The Global Chef: Georgian culinary arts can soothe and unite | Food







Nancy Krcek Allen


In Putin’s and Russia’s quest to be a superpower, another of their longtime targets is the Democratic Republic of Georgia. Since Georgia gained its independence in 1991, Putin has continued to exert pressure by using or threatening military force, aiding rebel groups, anti-Western/NATO propaganda, economic measures, disinformation operations, cyber-attacks and by creating separatist regimes as leverage against the country.

Through it all, Georgians have persevered. Perhaps it is in large part because of its food and wine toasting ritual, the supra. Georgians believe in the power of their culinary arts to soothe and unite people.

Cuisine is central to the life and history of all Georgians. Sandwiched by Russia, Armenia, Turkey, Dagestan, and Azerbaijan, the Democratic Republic of Georgia was in the center of the ancient East-West silk and spice trade routes, her primary link to the known world.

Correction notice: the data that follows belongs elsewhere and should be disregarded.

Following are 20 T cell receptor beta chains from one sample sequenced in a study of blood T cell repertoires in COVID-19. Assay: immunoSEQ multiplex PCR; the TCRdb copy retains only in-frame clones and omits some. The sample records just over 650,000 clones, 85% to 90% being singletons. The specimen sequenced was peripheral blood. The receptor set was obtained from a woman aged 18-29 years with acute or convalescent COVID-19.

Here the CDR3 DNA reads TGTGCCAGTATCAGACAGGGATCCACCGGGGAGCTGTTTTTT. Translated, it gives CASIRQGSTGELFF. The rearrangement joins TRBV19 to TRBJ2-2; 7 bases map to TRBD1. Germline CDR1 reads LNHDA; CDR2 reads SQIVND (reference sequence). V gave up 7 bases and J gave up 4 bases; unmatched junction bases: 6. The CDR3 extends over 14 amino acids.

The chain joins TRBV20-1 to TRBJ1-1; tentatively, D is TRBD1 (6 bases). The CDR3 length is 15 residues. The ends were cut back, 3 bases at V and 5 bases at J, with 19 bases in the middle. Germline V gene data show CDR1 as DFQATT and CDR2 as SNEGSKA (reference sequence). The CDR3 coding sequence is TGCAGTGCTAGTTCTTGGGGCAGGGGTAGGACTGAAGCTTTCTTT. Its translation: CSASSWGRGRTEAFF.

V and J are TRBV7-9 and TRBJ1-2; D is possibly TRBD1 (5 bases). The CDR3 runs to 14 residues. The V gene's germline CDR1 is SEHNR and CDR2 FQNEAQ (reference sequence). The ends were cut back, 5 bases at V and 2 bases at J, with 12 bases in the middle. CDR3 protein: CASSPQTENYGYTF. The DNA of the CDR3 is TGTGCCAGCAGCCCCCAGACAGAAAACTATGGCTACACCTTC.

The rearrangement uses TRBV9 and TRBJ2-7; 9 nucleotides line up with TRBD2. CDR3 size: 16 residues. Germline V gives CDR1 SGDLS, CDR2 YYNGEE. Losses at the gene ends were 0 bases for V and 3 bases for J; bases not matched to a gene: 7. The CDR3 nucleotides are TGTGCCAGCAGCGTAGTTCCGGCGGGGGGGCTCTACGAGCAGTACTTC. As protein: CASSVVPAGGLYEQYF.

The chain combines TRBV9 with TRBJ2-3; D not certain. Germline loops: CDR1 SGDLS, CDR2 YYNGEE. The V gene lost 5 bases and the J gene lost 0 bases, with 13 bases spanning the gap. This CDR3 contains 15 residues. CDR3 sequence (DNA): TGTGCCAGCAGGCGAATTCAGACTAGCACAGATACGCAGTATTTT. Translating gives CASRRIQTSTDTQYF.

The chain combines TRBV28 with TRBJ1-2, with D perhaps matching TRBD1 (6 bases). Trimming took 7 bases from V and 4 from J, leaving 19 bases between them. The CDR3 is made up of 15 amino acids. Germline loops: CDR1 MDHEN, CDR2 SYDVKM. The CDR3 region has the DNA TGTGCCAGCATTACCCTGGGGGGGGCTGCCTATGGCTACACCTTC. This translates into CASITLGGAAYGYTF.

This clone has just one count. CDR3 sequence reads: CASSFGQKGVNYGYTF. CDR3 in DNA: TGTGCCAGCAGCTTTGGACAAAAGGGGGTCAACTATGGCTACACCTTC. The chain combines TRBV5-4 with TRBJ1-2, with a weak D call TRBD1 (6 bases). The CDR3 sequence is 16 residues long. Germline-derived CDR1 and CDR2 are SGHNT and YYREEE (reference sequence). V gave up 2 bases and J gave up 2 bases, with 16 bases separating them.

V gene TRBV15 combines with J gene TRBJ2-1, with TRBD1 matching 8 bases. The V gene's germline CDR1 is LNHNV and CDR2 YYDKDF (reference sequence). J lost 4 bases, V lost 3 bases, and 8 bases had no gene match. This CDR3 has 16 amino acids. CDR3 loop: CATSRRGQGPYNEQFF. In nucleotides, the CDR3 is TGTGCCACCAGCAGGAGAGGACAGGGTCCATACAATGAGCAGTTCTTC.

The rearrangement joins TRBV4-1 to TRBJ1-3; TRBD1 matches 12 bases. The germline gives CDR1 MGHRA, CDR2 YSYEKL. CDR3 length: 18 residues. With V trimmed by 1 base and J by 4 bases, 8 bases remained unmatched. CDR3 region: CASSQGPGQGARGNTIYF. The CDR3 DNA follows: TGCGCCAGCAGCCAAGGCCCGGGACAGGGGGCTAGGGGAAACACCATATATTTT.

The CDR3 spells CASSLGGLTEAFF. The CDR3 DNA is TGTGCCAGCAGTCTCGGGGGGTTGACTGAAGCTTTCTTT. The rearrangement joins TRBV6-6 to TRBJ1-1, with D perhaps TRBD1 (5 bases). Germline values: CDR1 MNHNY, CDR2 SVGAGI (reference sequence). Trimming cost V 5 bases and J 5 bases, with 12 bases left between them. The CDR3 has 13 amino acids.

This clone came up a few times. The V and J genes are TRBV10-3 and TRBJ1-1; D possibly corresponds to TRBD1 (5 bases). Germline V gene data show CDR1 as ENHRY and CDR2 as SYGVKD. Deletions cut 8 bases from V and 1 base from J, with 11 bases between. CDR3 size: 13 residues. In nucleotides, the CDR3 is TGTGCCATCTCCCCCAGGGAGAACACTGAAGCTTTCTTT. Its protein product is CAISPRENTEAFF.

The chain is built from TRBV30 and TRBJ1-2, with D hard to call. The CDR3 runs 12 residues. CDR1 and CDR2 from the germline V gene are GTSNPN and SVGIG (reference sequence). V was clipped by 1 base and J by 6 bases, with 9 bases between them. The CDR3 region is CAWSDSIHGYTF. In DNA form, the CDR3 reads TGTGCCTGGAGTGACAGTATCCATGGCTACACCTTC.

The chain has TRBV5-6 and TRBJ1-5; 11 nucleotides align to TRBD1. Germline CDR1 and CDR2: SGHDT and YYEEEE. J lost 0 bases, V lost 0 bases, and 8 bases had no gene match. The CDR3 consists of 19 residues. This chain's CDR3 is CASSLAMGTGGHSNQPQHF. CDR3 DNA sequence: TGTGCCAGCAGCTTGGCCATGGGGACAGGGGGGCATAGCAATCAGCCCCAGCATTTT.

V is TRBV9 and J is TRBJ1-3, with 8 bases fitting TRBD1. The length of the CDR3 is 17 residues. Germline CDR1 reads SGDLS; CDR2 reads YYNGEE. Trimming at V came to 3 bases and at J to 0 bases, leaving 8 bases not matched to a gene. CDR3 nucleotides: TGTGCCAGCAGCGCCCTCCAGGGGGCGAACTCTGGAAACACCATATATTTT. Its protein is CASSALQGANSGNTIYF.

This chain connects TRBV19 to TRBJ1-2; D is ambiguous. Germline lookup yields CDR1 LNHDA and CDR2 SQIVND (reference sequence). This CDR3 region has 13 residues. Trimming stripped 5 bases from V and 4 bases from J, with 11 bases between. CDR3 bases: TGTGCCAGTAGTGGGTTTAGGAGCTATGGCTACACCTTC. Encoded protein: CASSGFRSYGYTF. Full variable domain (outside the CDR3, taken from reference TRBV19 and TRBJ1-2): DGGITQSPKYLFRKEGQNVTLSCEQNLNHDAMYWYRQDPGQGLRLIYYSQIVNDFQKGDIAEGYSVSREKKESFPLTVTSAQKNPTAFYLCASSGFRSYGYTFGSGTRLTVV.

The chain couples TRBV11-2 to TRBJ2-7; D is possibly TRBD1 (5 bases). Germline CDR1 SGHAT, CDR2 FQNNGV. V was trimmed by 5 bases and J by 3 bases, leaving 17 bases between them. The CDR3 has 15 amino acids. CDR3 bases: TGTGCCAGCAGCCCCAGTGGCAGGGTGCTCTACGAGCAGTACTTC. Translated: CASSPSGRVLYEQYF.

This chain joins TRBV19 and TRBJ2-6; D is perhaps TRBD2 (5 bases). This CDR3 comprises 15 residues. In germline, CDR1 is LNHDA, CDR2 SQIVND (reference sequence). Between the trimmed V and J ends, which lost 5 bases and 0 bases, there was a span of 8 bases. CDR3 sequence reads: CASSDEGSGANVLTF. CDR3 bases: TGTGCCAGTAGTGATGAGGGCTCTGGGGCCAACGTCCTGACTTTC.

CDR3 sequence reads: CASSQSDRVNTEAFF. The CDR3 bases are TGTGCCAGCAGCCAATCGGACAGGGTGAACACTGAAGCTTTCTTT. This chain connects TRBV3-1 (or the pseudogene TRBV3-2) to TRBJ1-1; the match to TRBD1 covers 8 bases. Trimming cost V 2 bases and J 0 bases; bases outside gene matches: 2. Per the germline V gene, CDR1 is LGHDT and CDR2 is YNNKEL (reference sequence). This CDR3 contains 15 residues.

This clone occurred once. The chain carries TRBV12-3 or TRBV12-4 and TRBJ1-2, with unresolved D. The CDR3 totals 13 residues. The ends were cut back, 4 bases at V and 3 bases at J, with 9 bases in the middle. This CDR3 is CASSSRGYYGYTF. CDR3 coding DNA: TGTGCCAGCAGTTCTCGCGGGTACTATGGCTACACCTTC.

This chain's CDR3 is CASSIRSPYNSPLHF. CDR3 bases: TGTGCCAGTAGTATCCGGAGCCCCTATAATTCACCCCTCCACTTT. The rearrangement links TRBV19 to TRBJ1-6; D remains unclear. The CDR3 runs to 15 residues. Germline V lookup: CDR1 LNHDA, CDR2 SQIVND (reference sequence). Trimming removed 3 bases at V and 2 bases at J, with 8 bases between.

Georgia has 11 common languages (Georgian, Russian, Armenian, Abkhaz, Azerbaijani, Greek, Ossetian, Svan, Mingrelian, Laz and Turkish), which reflects the diversity of her culture and food. Though many invaders (Persians, Ottomans, and Mongol) and traders (Indian) have left their influences on Georgian cuisine, its true excellence arises from the fertile Georgian soil, natural riches and abundant culinary ingredients. Citrus, pomegranates, plums, apricots, blackberries, walnuts, figs, corn, wheat, beans, herbs, spices, eggplant, tomatoes, grapes and more thrive there.

Georgian cooking is centuries old. This uncomplicated cuisine is a cross between Middle Eastern and Mediterranean cooking, which grew out of the ancient migrations along the Silk Road and from rural countryside farm cooking. The rich natural flavors of her fresh food and seasonings need little embellishment. Matsoni (buffalo milk yogurt), cow, goat and sheep cheeses, fresh and pungent herb salads, grilled meat (basturma) and kebabs (shasklik), sturgeon in walnut sauce, flattened pan-grilled chicken tabaka and stuffed vegetable tolmas (dolmas) are favorites. Fresh sauces made with tart wild plums, walnuts, apricots, cilantro or tomatoes and flavored with pomegranate juice, honey, herbs or chilies are popular. There are bean salads with walnuts or plums, clay oven breads, corn polenta, and fresh, succulent pkhalis (walnut-vegetable patés), characteristic of a cuisine bursting with tradition,

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